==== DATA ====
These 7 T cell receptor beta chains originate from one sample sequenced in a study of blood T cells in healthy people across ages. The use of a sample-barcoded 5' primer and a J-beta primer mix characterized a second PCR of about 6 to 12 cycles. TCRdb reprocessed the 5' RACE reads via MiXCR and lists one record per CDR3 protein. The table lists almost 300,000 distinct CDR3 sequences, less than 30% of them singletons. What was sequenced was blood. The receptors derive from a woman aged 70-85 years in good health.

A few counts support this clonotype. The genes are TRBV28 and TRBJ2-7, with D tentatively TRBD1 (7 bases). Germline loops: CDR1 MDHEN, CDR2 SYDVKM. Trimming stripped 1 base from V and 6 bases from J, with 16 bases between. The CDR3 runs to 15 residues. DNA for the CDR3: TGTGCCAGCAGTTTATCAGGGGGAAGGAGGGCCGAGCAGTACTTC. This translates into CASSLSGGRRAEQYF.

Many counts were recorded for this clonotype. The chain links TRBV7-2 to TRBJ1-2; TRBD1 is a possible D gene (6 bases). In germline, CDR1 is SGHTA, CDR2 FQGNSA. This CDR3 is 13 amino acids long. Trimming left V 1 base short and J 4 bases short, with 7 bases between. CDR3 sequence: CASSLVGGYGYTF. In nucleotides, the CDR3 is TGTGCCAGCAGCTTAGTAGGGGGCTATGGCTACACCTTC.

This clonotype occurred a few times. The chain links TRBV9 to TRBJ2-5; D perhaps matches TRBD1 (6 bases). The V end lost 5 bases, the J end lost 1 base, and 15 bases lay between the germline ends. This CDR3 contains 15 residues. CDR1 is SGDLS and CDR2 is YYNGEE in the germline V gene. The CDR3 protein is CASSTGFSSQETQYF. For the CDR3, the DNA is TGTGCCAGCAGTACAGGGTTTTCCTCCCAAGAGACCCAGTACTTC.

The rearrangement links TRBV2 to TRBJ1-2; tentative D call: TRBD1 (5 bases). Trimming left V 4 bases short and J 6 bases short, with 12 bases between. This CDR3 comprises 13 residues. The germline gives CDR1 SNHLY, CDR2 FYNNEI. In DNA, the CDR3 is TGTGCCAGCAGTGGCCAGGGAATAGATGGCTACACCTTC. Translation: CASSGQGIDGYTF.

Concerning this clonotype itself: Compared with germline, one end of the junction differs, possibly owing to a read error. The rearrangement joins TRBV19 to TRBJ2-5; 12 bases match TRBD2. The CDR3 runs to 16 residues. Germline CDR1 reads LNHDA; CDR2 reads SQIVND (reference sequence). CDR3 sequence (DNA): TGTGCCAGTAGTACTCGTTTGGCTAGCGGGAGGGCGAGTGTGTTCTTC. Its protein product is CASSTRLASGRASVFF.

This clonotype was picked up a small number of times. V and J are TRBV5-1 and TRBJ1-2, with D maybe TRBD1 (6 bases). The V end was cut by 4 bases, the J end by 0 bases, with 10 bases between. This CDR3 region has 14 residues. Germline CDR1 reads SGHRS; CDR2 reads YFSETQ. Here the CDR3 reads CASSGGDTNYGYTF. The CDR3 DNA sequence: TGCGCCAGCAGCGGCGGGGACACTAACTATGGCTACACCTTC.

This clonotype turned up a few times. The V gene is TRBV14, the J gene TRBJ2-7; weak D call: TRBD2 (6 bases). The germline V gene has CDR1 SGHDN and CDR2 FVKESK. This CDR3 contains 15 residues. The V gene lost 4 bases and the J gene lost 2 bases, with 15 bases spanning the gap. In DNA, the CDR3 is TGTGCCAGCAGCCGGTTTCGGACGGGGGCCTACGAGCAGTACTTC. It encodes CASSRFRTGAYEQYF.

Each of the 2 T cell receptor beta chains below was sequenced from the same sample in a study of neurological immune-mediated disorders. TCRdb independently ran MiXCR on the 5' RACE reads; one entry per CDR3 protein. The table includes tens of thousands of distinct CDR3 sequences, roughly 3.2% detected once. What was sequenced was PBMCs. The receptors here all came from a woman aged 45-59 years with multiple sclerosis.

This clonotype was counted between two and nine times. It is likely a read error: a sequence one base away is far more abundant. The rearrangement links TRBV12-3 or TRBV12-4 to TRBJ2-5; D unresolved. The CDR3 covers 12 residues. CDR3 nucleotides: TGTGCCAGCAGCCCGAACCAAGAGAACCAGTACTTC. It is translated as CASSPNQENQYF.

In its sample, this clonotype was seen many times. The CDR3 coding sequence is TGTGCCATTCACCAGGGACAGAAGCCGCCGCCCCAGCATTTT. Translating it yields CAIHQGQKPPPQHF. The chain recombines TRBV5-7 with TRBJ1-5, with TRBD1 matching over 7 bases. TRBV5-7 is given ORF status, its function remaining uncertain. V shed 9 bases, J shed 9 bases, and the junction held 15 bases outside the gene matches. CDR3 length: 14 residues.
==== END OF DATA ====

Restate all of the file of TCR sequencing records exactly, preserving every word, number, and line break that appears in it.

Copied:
These 7 T cell receptor beta chains originate from one sample sequenced in a study of blood T cells in healthy people across ages. The use of a sample-barcoded 5' primer and a J-beta primer mix characterized a second PCR of about 6 to 12 cycles. TCRdb reprocessed the 5' RACE reads via MiXCR and lists one record per CDR3 protein. The table lists almost 300,000 distinct CDR3 sequences, less than 30% of them singletons. What was sequenced was blood. The receptors derive from a woman aged 70-85 years in good health.

A few counts support this clonotype. The genes are TRBV28 and TRBJ2-7, with D tentatively TRBD1 (7 bases). Germline loops: CDR1 MDHEN, CDR2 SYDVKM. Trimming stripped 1 base from V and 6 bases from J, with 16 bases between. The CDR3 runs to 15 residues. DNA for the CDR3: TGTGCCAGCAGTTTATCAGGGGGAAGGAGGGCCGAGCAGTACTTC. This translates into CASSLSGGRRAEQYF.

Many counts were recorded for this clonotype. The chain links TRBV7-2 to TRBJ1-2; TRBD1 is a possible D gene (6 bases). In germline, CDR1 is SGHTA, CDR2 FQGNSA. This CDR3 is 13 amino acids long. Trimming left V 1 base short and J 4 bases short, with 7 bases between. CDR3 sequence: CASSLVGGYGYTF. In nucleotides, the CDR3 is TGTGCCAGCAGCTTAGTAGGGGGCTATGGCTACACCTTC.

This clonotype occurred a few times. The chain links TRBV9 to TRBJ2-5; D perhaps matches TRBD1 (6 bases). The V end lost 5 bases, the J end lost 1 base, and 15 bases lay between the germline ends. This CDR3 contains 15 residues. CDR1 is SGDLS and CDR2 is YYNGEE in the germline V gene. The CDR3 protein is CASSTGFSSQETQYF. For the CDR3, the DNA is TGTGCCAGCAGTACAGGGTTTTCCTCCCAAGAGACCCAGTACTTC.

The rearrangement links TRBV2 to TRBJ1-2; tentative D call: TRBD1 (5 bases). Trimming left V 4 bases short and J 6 bases short, with 12 bases between. This CDR3 comprises 13 residues. The germline gives CDR1 SNHLY, CDR2 FYNNEI. In DNA, the CDR3 is TGTGCCAGCAGTGGCCAGGGAATAGATGGCTACACCTTC. Translation: CASSGQGIDGYTF.

Concerning this clonotype itself: Compared with germline, one end of the junction differs, possibly owing to a read error. The rearrangement joins TRBV19 to TRBJ2-5; 12 bases match TRBD2. The CDR3 runs to 16 residues. Germline CDR1 reads LNHDA; CDR2 reads SQIVND (reference sequence). CDR3 sequence (DNA): TGTGCCAGTAGTACTCGTTTGGCTAGCGGGAGGGCGAGTGTGTTCTTC. Its protein product is CASSTRLASGRASVFF.

This clonotype was picked up a small number of times. V and J are TRBV5-1 and TRBJ1-2, with D maybe TRBD1 (6 bases). The V end was cut by 4 bases, the J end by 0 bases, with 10 bases between. This CDR3 region has 14 residues. Germline CDR1 reads SGHRS; CDR2 reads YFSETQ. Here the CDR3 reads CASSGGDTNYGYTF. The CDR3 DNA sequence: TGCGCCAGCAGCGGCGGGGACACTAACTATGGCTACACCTTC.

This clonotype turned up a few times. The V gene is TRBV14, the J gene TRBJ2-7; weak D call: TRBD2 (6 bases). The germline V gene has CDR1 SGHDN and CDR2 FVKESK. This CDR3 contains 15 residues. The V gene lost 4 bases and the J gene lost 2 bases, with 15 bases spanning the gap. In DNA, the CDR3 is TGTGCCAGCAGCCGGTTTCGGACGGGGGCCTACGAGCAGTACTTC. It encodes CASSRFRTGAYEQYF.

Each of the 2 T cell receptor beta chains below was sequenced from the same sample in a study of neurological immune-mediated disorders. TCRdb independently ran MiXCR on the 5' RACE reads; one entry per CDR3 protein. The table includes tens of thousands of distinct CDR3 sequences, roughly 3.2% detected once. What was sequenced was PBMCs. The receptors here all came from a woman aged 45-59 years with multiple sclerosis.

This clonotype was counted between two and nine times. It is likely a read error: a sequence one base away is far more abundant. The rearrangement links TRBV12-3 or TRBV12-4 to TRBJ2-5; D unresolved. The CDR3 covers 12 residues. CDR3 nucleotides: TGTGCCAGCAGCCCGAACCAAGAGAACCAGTACTTC. It is translated as CASSPNQENQYF.

In its sample, this clonotype was seen many times. The CDR3 coding sequence is TGTGCCATTCACCAGGGACAGAAGCCGCCGCCCCAGCATTTT. Translating it yields CAIHQGQKPPPQHF. The chain recombines TRBV5-7 with TRBJ1-5, with TRBD1 matching over 7 bases. TRBV5-7 is given ORF status, its function remaining uncertain. V shed 9 bases, J shed 9 bases, and the junction held 15 bases outside the gene matches. CDR3 length: 14 residues.